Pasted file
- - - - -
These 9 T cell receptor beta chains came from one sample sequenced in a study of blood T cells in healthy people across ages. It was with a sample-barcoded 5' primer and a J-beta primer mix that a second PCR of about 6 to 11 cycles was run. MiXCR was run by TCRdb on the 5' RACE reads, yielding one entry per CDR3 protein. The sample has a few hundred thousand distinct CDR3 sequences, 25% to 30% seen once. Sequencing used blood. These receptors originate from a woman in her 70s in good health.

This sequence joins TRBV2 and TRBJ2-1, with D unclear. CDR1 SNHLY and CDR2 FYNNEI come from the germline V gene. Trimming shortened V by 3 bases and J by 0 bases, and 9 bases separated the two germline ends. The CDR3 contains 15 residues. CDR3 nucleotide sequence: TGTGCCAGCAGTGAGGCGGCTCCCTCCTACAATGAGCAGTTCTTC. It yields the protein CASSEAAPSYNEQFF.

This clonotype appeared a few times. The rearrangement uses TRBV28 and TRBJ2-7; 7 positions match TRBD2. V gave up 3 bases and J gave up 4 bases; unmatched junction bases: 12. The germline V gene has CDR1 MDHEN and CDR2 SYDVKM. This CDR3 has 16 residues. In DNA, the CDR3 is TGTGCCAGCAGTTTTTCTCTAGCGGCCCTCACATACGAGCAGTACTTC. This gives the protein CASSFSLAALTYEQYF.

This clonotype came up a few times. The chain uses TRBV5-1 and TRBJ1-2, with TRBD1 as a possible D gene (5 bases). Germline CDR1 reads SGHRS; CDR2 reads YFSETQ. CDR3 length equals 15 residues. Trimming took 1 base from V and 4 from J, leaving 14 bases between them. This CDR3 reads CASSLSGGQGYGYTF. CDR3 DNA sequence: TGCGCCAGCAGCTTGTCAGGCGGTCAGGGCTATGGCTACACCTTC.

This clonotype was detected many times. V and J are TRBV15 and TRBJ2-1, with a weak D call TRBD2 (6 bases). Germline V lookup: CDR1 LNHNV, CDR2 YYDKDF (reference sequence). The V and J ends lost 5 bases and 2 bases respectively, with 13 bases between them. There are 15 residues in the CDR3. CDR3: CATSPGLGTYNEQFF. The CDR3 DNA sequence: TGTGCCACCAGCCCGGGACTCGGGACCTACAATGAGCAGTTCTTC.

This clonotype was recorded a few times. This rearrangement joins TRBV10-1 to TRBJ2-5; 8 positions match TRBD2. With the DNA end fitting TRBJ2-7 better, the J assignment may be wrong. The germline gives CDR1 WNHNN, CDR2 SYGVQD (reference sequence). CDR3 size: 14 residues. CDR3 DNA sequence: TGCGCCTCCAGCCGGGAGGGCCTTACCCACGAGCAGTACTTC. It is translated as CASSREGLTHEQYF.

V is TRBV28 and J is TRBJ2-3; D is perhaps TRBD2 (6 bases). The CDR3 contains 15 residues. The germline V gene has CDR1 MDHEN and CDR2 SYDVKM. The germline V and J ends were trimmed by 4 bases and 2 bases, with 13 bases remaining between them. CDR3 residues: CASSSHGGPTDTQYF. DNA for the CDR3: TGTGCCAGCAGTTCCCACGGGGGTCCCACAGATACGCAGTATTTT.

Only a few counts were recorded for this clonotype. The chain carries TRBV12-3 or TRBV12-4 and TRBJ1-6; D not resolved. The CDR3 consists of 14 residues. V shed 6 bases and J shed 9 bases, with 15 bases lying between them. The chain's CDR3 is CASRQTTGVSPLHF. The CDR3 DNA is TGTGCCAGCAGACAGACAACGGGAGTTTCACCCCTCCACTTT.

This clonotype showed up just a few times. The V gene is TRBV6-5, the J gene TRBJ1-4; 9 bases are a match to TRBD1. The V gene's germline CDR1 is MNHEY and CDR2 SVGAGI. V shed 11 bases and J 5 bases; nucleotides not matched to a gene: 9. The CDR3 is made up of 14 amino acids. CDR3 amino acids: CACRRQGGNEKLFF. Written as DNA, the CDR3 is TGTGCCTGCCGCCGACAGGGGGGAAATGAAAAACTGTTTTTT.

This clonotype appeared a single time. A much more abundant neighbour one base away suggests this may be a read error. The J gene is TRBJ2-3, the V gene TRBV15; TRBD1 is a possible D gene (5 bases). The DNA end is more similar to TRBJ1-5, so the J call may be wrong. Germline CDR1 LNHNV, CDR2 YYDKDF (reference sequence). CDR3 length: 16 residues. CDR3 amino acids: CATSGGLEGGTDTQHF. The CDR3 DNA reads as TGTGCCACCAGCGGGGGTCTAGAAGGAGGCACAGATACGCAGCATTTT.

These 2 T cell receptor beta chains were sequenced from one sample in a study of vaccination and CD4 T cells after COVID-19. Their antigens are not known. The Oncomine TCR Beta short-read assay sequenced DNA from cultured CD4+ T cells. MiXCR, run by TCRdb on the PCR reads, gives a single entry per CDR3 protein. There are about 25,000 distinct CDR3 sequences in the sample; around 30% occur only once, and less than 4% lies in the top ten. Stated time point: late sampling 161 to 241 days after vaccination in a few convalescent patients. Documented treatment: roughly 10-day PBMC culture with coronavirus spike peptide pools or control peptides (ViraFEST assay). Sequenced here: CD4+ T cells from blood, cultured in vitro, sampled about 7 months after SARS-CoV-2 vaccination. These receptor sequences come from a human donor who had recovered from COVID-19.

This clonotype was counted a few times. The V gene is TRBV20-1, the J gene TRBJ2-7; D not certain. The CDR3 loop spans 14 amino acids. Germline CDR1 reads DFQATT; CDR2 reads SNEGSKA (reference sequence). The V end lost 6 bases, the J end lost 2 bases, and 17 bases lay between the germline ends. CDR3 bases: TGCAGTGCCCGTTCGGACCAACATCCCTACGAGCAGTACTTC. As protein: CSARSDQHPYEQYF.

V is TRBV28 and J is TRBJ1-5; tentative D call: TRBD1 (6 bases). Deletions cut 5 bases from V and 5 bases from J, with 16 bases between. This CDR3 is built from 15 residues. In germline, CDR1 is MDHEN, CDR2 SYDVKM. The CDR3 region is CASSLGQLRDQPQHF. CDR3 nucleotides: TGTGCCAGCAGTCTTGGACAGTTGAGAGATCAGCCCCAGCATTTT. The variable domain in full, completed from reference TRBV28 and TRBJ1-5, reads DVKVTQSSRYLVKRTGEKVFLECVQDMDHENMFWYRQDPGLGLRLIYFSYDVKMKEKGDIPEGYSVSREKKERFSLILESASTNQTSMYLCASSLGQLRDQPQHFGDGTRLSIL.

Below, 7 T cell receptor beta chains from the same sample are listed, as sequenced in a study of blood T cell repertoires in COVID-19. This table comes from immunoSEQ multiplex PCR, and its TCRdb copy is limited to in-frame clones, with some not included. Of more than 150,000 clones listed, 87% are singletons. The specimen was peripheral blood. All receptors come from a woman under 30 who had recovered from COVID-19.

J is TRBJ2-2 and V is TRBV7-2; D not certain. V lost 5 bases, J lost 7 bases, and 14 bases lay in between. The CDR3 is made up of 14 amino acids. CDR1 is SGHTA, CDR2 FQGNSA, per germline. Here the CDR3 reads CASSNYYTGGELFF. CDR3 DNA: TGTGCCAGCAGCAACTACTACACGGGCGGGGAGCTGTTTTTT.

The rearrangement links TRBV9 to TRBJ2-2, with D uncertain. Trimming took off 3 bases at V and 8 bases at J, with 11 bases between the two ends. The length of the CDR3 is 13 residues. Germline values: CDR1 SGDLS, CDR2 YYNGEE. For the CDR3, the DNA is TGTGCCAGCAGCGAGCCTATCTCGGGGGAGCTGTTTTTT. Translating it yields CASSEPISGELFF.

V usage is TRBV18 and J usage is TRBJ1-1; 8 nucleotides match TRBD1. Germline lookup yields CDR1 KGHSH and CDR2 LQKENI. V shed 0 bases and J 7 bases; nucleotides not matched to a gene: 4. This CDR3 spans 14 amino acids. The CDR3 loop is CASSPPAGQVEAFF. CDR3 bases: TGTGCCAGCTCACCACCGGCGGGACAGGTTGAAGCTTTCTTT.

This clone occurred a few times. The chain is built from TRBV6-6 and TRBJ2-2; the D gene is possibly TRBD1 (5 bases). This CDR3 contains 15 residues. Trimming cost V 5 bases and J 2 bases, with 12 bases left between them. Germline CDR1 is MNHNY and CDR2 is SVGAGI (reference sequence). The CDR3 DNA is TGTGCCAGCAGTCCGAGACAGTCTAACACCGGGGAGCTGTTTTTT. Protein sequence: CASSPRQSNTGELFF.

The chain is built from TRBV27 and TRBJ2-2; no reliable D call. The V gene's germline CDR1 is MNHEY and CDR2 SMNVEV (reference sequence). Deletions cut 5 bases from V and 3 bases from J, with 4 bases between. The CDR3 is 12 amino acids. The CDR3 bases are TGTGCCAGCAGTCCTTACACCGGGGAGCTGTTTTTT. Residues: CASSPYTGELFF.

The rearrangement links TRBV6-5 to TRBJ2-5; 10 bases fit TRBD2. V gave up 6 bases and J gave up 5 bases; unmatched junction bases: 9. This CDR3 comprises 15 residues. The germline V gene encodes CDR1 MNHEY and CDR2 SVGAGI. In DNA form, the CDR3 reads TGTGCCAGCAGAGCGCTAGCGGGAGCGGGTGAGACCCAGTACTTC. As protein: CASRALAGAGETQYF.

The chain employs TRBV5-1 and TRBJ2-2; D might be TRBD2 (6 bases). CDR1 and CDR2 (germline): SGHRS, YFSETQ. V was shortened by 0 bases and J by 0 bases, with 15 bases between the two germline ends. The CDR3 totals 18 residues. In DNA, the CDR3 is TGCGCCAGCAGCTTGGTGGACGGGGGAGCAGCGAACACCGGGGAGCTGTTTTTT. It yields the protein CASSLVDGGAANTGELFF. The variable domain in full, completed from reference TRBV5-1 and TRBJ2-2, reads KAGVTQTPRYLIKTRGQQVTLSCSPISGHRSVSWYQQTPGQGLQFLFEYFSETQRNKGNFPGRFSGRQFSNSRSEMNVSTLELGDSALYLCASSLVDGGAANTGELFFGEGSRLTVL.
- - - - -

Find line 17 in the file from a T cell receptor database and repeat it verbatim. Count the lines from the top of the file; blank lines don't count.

V usage is TRBV18 and J usage is TRBJ1-1; 8 nucleotides match TRBD1. Germline lookup yields CDR1 KGHSH and CDR2 LQKENI. V shed 0 bases and J 7 bases; nucleotides not matched to a gene: 4. This CDR3 spans 14 amino acids. The CDR3 loop is CASSPPAGQVEAFF. CDR3 bases: TGTGCCAGCTCACCACCGGCGGGACAGGTTGAAGCTTTCTTT.